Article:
Bottled water critics attribute such an increase on effective marketing, not a superior product. In fact, argues Deborah Lapidus, national organizer for Corporate Accountability International (Boston, Mass.), more than 30% of bottled water comes from the tap. Such information has been widespread in the media recently, ousting Pepsi's (Purchase, N.Y.) Aquafina, and Coca-Cola's (Atlanta, Ga.) Dasani. Now both companies state on their Web sites that their products begin with public water sources before further purification.

Whatever the drive, the industry is more booming than ever. According to a survey conducted by the International Bottled Water Association (Alexandria, Va.) in conjunction with Beverage Marketing Corp. (New York), more than 33.3 billion L (8.8 billion gal.) of bottle water were purchased in 2007, a 6.9 % increase from the previous year.

"It's simple. It is just clever marketing and tricky labels that are used to make people think that bottled water is better tasting, or of better quality," Lapidus said. "You can put snow-capped mountains on your label, but it's still tap water in a pretty bottle. It's our job to let the public know this."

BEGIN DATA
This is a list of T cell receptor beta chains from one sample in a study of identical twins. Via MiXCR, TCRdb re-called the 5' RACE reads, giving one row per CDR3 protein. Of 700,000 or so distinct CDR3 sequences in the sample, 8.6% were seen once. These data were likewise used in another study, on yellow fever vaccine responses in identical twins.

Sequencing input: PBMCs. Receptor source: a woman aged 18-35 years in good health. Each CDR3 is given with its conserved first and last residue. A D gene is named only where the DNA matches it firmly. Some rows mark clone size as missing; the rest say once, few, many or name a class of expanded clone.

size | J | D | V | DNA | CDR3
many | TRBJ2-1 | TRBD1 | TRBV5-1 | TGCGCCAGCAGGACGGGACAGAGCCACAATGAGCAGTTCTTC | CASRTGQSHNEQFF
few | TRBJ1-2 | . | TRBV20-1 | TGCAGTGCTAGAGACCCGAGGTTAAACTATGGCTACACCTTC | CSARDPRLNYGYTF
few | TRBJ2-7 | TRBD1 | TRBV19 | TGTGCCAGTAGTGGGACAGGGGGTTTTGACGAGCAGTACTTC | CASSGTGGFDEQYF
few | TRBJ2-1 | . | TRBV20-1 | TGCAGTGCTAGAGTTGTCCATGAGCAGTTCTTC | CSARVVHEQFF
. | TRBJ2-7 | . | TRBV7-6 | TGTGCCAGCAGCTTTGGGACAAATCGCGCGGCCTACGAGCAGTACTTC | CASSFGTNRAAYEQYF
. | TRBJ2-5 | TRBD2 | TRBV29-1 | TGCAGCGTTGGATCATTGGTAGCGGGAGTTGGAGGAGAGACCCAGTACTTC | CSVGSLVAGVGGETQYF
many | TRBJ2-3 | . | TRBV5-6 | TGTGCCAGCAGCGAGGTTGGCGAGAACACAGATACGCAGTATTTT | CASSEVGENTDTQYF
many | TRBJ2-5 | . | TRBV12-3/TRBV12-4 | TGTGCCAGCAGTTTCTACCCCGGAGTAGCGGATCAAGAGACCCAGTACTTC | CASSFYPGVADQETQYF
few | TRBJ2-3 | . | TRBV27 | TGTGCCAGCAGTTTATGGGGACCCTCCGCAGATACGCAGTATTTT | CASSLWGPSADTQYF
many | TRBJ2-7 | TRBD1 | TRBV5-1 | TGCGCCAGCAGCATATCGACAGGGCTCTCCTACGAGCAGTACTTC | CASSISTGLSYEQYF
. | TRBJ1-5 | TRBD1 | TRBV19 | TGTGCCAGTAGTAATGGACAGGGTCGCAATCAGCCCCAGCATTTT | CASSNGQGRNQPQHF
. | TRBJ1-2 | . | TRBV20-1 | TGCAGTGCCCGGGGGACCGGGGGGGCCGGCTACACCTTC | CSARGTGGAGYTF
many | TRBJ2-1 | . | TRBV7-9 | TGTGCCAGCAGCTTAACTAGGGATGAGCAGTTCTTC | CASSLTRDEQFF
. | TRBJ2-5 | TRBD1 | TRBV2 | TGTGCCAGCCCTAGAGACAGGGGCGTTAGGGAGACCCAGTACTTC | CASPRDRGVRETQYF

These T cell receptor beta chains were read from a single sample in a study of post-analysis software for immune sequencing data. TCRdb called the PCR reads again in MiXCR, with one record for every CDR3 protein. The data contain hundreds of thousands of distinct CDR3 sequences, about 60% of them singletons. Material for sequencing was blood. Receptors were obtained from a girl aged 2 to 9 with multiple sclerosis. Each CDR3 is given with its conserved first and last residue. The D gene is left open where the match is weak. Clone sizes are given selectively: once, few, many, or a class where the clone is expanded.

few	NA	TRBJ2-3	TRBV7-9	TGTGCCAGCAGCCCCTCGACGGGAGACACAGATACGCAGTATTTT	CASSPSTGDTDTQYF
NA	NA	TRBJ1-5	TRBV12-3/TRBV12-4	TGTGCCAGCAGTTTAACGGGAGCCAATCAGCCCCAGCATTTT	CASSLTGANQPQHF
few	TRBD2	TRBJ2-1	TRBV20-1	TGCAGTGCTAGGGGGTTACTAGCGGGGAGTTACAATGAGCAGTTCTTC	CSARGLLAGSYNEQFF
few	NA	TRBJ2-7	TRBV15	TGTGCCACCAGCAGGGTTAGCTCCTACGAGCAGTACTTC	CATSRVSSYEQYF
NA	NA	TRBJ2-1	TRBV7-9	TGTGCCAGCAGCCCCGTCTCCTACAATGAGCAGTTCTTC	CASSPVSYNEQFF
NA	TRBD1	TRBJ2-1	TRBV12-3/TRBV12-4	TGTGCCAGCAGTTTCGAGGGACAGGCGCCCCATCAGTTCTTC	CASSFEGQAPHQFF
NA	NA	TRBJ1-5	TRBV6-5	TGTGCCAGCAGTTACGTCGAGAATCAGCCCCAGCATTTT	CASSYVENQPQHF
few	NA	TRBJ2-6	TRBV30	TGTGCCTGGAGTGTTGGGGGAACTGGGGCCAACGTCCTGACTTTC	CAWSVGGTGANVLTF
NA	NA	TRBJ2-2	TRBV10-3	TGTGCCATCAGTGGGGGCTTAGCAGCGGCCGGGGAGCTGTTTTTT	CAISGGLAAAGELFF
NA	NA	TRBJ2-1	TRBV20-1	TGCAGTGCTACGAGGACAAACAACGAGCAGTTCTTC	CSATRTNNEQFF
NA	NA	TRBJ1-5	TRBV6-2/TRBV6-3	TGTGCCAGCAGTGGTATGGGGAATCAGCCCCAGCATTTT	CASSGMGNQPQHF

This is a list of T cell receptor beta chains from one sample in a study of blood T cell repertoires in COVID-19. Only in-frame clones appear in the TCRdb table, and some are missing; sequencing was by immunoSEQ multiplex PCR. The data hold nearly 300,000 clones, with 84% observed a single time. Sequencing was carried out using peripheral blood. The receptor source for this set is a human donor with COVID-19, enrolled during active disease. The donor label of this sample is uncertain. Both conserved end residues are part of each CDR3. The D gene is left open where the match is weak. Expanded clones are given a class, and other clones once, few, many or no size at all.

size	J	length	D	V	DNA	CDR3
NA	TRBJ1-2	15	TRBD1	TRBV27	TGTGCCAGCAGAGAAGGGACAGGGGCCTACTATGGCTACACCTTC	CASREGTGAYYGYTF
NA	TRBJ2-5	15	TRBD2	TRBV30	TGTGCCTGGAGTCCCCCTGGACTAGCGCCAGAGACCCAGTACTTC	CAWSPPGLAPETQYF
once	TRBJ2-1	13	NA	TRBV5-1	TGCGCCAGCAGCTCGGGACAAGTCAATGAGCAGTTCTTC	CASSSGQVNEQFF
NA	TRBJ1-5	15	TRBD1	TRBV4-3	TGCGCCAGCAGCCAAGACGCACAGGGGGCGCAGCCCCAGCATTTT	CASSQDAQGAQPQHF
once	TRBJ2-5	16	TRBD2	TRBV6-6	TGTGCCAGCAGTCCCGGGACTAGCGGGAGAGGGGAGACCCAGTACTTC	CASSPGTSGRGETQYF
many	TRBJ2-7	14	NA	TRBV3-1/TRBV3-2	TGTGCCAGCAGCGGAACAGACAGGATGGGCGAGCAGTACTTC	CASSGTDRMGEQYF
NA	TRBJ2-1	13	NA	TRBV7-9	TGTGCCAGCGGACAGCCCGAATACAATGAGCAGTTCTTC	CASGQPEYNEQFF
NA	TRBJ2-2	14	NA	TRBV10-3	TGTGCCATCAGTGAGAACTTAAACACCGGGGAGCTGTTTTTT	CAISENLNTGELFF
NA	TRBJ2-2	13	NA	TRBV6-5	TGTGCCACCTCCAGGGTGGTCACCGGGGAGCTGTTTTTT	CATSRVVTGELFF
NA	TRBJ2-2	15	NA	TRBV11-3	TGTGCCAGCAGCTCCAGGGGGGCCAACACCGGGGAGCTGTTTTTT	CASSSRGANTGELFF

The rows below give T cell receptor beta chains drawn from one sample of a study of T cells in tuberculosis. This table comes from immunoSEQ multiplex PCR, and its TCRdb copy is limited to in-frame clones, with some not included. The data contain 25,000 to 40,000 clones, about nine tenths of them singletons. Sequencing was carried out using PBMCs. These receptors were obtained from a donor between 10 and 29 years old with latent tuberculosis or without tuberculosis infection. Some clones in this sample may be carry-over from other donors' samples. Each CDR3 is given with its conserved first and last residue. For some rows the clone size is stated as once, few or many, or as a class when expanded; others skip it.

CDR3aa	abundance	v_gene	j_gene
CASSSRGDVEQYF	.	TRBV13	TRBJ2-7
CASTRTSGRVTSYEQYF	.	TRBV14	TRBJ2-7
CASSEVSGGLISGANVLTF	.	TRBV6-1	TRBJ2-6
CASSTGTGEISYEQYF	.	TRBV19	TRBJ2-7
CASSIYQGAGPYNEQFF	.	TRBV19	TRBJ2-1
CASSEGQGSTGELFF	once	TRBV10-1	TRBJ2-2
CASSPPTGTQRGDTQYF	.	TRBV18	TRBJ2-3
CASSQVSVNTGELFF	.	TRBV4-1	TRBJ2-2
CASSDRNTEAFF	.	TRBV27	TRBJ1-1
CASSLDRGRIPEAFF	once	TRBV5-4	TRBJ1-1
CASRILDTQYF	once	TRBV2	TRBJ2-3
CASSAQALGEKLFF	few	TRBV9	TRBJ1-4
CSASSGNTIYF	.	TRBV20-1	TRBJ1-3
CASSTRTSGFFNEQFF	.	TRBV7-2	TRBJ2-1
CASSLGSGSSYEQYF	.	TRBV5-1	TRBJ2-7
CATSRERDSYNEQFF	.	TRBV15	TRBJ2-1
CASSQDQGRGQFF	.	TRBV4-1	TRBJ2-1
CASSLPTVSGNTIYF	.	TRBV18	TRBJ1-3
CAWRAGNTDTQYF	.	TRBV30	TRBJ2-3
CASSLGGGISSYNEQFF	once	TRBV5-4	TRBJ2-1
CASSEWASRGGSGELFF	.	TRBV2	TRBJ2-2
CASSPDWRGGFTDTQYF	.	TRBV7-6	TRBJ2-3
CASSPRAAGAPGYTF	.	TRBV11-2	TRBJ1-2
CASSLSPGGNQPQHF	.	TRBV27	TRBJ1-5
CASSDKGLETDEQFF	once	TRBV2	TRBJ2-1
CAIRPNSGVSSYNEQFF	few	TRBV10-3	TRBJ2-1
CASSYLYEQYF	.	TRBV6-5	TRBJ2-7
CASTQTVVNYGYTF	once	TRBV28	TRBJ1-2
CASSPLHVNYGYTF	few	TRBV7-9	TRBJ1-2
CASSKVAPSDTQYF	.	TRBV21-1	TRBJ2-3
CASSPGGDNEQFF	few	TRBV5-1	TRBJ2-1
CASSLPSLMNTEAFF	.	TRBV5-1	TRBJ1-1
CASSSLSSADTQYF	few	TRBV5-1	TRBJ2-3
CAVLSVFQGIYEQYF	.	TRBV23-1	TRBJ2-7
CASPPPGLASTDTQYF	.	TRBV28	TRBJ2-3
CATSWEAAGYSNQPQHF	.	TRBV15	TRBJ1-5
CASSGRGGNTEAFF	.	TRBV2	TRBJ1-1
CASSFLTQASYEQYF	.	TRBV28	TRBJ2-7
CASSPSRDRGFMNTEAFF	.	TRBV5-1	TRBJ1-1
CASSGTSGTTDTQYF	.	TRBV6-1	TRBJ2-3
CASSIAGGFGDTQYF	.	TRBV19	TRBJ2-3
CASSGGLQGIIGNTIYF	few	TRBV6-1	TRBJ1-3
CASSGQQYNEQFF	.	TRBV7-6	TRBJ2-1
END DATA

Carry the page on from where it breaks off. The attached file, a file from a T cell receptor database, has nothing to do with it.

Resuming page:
Corporate Accountability International has launched a campaign to sway public opinion - Think Outside the Bottle - working with city officials throughout the United States to enhance local municipalities' public water marketing efforts, to create and produce a number of educational guides promoting tap water, to supply reusable water bottles, and to host community events nationwide that raise awareness. One event, the tap water challenge, asks random people throughout the country to participate in a blind taste test between name brand bottled water and local tap water. According to Lapidus, very few can tell the difference. As part of the campaign, the agency has received 33,000 pledges from individuals promising to opt for public tap water and encourage local officials to do same.

But these grassroots marketing efforts offer little competition for the $15 billion bottled water industry. "It is only in the past decade that bottled water has inserted itself, and it has a snowball effect," Lapidus said. "More revenue for the industry means more intense marketing efforts, and it can be hard to dispel their inaccurate messages that their water is safer."

Tap water is regulated by the EPA, and bottled water is regulated by the Food and Drug Administration (FDA). While both have seemingly similar standards, critics of the bottled water industry say that the FDA is more lax, while pro-industry people support the FDA's policies, noting that bottled water undergoes the same scrutiny as any other food product on grocery store shelves.

At the U.S. Conference of Mayors, June 20-24, mayors across the country made a statement of their own, adopting a resolution encouraging cities to "phase out, where feasible, government use of bottled water and promote the importance of municipal water."